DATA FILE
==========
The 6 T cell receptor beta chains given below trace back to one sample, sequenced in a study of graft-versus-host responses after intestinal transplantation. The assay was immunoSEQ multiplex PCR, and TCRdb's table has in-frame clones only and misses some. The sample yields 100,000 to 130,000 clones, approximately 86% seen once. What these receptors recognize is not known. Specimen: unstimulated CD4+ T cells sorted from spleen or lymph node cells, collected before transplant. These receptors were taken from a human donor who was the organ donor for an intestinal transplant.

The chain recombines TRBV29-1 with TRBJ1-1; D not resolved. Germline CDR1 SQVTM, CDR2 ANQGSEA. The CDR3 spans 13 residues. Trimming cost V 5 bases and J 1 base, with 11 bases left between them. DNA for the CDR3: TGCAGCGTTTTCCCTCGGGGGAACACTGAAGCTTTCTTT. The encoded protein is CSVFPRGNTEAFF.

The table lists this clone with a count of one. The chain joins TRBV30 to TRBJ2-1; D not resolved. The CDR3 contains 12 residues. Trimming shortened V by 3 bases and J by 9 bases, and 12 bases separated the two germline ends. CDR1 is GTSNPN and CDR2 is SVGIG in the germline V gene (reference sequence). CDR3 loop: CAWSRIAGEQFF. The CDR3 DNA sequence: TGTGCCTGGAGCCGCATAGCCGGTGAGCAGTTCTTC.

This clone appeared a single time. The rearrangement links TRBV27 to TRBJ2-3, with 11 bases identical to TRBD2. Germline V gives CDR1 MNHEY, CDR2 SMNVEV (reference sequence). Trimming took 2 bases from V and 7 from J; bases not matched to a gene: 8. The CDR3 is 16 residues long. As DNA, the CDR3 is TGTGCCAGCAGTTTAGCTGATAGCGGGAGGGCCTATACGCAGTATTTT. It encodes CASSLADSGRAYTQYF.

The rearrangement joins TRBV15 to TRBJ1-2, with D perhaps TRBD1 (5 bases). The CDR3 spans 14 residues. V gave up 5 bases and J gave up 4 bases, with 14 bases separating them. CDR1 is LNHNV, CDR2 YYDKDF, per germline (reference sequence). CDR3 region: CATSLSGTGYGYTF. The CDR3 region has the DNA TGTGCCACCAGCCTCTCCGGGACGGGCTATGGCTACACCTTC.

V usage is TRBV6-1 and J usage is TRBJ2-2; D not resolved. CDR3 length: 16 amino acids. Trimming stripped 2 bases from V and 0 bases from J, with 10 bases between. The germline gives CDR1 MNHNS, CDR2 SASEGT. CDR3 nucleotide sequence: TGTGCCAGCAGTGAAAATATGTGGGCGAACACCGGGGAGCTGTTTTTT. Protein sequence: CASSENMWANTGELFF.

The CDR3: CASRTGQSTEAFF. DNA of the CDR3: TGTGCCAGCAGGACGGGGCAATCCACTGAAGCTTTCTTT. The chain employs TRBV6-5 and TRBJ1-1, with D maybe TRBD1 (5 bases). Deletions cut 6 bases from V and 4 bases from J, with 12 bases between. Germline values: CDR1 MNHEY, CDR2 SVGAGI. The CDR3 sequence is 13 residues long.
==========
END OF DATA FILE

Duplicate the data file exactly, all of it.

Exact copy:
The 6 T cell receptor beta chains given below trace back to one sample, sequenced in a study of graft-versus-host responses after intestinal transplantation. The assay was immunoSEQ multiplex PCR, and TCRdb's table has in-frame clones only and misses some. The sample yields 100,000 to 130,000 clones, approximately 86% seen once. What these receptors recognize is not known. Specimen: unstimulated CD4+ T cells sorted from spleen or lymph node cells, collected before transplant. These receptors were taken from a human donor who was the organ donor for an intestinal transplant.

The chain recombines TRBV29-1 with TRBJ1-1; D not resolved. Germline CDR1 SQVTM, CDR2 ANQGSEA. The CDR3 spans 13 residues. Trimming cost V 5 bases and J 1 base, with 11 bases left between them. DNA for the CDR3: TGCAGCGTTTTCCCTCGGGGGAACACTGAAGCTTTCTTT. The encoded protein is CSVFPRGNTEAFF.

The table lists this clone with a count of one. The chain joins TRBV30 to TRBJ2-1; D not resolved. The CDR3 contains 12 residues. Trimming shortened V by 3 bases and J by 9 bases, and 12 bases separated the two germline ends. CDR1 is GTSNPN and CDR2 is SVGIG in the germline V gene (reference sequence). CDR3 loop: CAWSRIAGEQFF. The CDR3 DNA sequence: TGTGCCTGGAGCCGCATAGCCGGTGAGCAGTTCTTC.

This clone appeared a single time. The rearrangement links TRBV27 to TRBJ2-3, with 11 bases identical to TRBD2. Germline V gives CDR1 MNHEY, CDR2 SMNVEV (reference sequence). Trimming took 2 bases from V and 7 from J; bases not matched to a gene: 8. The CDR3 is 16 residues long. As DNA, the CDR3 is TGTGCCAGCAGTTTAGCTGATAGCGGGAGGGCCTATACGCAGTATTTT. It encodes CASSLADSGRAYTQYF.

The rearrangement joins TRBV15 to TRBJ1-2, with D perhaps TRBD1 (5 bases). The CDR3 spans 14 residues. V gave up 5 bases and J gave up 4 bases, with 14 bases separating them. CDR1 is LNHNV, CDR2 YYDKDF, per germline (reference sequence). CDR3 region: CATSLSGTGYGYTF. The CDR3 region has the DNA TGTGCCACCAGCCTCTCCGGGACGGGCTATGGCTACACCTTC.

V usage is TRBV6-1 and J usage is TRBJ2-2; D not resolved. CDR3 length: 16 amino acids. Trimming stripped 2 bases from V and 0 bases from J, with 10 bases between. The germline gives CDR1 MNHNS, CDR2 SASEGT. CDR3 nucleotide sequence: TGTGCCAGCAGTGAAAATATGTGGGCGAACACCGGGGAGCTGTTTTTT. Protein sequence: CASSENMWANTGELFF.

The CDR3: CASRTGQSTEAFF. DNA of the CDR3: TGTGCCAGCAGGACGGGGCAATCCACTGAAGCTTTCTTT. The chain employs TRBV6-5 and TRBJ1-1, with D maybe TRBD1 (5 bases). Deletions cut 6 bases from V and 4 bases from J, with 12 bases between. Germline values: CDR1 MNHEY, CDR2 SVGAGI. The CDR3 sequence is 13 residues long.